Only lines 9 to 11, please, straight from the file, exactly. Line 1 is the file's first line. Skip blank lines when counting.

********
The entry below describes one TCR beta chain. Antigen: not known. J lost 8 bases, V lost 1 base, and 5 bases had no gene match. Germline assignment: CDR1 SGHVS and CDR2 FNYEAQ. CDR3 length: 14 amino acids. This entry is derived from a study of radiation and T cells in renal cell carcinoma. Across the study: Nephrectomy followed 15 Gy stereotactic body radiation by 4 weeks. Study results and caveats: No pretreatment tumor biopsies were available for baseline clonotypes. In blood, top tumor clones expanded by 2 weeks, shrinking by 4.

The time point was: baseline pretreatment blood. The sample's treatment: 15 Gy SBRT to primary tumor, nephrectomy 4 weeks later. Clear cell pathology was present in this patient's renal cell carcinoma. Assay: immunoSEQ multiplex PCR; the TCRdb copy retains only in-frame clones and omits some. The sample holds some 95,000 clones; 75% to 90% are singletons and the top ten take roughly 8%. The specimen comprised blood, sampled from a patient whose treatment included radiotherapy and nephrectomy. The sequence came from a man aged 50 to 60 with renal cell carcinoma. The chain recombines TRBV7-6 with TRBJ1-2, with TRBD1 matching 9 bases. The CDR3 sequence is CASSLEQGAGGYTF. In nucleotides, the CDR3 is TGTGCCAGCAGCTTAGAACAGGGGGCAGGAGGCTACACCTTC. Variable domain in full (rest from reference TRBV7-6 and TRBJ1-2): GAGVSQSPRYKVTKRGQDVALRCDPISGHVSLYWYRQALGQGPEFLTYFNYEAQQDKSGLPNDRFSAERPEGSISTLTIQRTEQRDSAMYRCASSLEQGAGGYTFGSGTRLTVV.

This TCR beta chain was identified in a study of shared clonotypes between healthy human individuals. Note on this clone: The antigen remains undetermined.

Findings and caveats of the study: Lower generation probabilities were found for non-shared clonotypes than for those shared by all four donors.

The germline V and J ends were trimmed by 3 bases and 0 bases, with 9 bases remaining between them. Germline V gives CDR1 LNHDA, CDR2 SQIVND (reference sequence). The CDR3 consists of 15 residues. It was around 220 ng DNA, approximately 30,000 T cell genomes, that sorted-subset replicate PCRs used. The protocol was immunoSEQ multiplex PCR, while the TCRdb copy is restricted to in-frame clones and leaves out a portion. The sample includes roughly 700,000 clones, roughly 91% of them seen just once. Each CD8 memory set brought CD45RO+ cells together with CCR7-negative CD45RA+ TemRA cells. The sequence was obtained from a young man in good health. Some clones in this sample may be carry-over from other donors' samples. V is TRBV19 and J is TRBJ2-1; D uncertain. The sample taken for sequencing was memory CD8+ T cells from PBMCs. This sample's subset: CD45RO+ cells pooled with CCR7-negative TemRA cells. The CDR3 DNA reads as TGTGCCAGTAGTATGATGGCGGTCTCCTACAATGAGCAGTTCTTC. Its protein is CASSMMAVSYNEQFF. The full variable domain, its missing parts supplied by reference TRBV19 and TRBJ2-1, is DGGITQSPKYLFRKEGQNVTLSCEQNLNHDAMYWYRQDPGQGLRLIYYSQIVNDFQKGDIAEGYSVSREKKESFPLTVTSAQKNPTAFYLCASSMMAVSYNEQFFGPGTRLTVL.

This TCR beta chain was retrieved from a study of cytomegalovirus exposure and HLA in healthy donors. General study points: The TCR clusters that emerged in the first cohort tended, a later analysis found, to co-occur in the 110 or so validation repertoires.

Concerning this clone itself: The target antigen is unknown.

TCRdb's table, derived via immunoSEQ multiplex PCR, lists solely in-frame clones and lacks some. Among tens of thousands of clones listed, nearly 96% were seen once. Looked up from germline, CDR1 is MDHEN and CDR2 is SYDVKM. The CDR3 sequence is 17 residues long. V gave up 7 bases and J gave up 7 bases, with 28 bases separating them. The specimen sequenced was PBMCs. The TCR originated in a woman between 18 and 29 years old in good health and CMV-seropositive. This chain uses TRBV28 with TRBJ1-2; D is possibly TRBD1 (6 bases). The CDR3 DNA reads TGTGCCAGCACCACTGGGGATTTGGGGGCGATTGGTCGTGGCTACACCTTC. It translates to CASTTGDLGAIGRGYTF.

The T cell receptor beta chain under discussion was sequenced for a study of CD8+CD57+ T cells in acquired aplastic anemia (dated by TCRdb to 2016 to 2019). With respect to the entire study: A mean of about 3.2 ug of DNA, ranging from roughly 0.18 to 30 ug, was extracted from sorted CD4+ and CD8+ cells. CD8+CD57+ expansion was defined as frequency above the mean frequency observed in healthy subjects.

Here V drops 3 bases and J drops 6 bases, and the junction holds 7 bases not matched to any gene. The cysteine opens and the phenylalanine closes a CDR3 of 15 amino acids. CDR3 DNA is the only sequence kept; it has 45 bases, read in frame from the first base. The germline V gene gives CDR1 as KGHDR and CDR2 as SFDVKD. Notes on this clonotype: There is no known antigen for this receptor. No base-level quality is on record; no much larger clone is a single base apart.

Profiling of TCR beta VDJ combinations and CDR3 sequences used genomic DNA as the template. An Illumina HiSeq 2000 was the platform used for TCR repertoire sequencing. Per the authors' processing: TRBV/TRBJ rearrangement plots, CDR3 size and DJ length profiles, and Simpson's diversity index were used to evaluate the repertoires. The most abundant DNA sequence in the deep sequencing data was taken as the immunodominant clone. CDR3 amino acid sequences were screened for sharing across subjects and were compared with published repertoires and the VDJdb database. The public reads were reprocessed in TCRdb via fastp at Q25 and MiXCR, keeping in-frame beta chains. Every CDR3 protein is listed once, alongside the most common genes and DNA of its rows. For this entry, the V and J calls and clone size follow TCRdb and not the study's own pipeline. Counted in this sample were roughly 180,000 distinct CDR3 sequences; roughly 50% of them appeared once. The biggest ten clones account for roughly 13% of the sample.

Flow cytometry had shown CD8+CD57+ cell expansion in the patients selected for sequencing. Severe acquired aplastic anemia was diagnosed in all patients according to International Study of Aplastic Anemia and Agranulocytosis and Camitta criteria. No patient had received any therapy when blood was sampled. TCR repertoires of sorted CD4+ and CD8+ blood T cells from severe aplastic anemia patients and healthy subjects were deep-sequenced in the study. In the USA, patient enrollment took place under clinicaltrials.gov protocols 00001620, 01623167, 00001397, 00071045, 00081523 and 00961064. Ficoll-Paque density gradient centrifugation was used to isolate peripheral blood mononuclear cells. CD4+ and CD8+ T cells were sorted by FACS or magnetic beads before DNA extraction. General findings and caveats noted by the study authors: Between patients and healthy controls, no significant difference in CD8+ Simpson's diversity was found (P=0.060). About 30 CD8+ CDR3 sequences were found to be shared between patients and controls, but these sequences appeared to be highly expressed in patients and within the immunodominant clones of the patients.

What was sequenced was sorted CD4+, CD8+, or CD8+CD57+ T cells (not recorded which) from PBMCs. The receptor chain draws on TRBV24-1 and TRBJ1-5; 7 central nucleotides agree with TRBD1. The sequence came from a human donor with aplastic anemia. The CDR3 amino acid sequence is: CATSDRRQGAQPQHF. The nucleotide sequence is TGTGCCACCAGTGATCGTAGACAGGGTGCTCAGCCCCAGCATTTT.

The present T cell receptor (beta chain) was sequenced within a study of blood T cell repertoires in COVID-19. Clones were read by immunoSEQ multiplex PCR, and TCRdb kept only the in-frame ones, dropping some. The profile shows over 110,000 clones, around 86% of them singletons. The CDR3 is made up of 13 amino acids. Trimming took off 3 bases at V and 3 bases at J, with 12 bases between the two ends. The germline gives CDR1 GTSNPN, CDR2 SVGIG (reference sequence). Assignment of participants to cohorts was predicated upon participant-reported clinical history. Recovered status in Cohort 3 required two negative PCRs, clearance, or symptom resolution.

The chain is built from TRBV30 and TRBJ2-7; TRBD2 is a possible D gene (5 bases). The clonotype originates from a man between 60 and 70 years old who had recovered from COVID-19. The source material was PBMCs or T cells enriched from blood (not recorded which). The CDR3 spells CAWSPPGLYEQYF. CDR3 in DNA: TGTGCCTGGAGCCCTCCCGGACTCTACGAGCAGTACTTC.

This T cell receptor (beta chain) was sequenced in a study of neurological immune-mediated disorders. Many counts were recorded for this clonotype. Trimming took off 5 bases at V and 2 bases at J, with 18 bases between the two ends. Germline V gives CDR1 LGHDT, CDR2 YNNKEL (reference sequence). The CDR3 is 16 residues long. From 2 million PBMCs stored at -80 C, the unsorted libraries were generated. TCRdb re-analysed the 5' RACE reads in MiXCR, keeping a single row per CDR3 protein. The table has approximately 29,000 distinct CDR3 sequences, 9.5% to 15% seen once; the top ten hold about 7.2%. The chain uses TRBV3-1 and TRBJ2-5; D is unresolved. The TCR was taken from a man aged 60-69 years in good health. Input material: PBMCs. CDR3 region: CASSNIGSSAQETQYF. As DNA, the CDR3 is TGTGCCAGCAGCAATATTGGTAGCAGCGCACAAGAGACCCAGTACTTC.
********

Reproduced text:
The T cell receptor beta chain under discussion was sequenced for a study of CD8+CD57+ T cells in acquired aplastic anemia (dated by TCRdb to 2016 to 2019). With respect to the entire study: A mean of about 3.2 ug of DNA, ranging from roughly 0.18 to 30 ug, was extracted from sorted CD4+ and CD8+ cells. CD8+CD57+ expansion was defined as frequency above the mean frequency observed in healthy subjects.

Here V drops 3 bases and J drops 6 bases, and the junction holds 7 bases not matched to any gene. The cysteine opens and the phenylalanine closes a CDR3 of 15 amino acids. CDR3 DNA is the only sequence kept; it has 45 bases, read in frame from the first base. The germline V gene gives CDR1 as KGHDR and CDR2 as SFDVKD. Notes on this clonotype: There is no known antigen for this receptor. No base-level quality is on record; no much larger clone is a single base apart.

Profiling of TCR beta VDJ combinations and CDR3 sequences used genomic DNA as the template. An Illumina HiSeq 2000 was the platform used for TCR repertoire sequencing. Per the authors' processing: TRBV/TRBJ rearrangement plots, CDR3 size and DJ length profiles, and Simpson's diversity index were used to evaluate the repertoires. The most abundant DNA sequence in the deep sequencing data was taken as the immunodominant clone. CDR3 amino acid sequences were screened for sharing across subjects and were compared with published repertoires and the VDJdb database. The public reads were reprocessed in TCRdb via fastp at Q25 and MiXCR, keeping in-frame beta chains. Every CDR3 protein is listed once, alongside the most common genes and DNA of its rows. For this entry, the V and J calls and clone size follow TCRdb and not the study's own pipeline. Counted in this sample were roughly 180,000 distinct CDR3 sequences; roughly 50% of them appeared once. The biggest ten clones account for roughly 13% of the sample.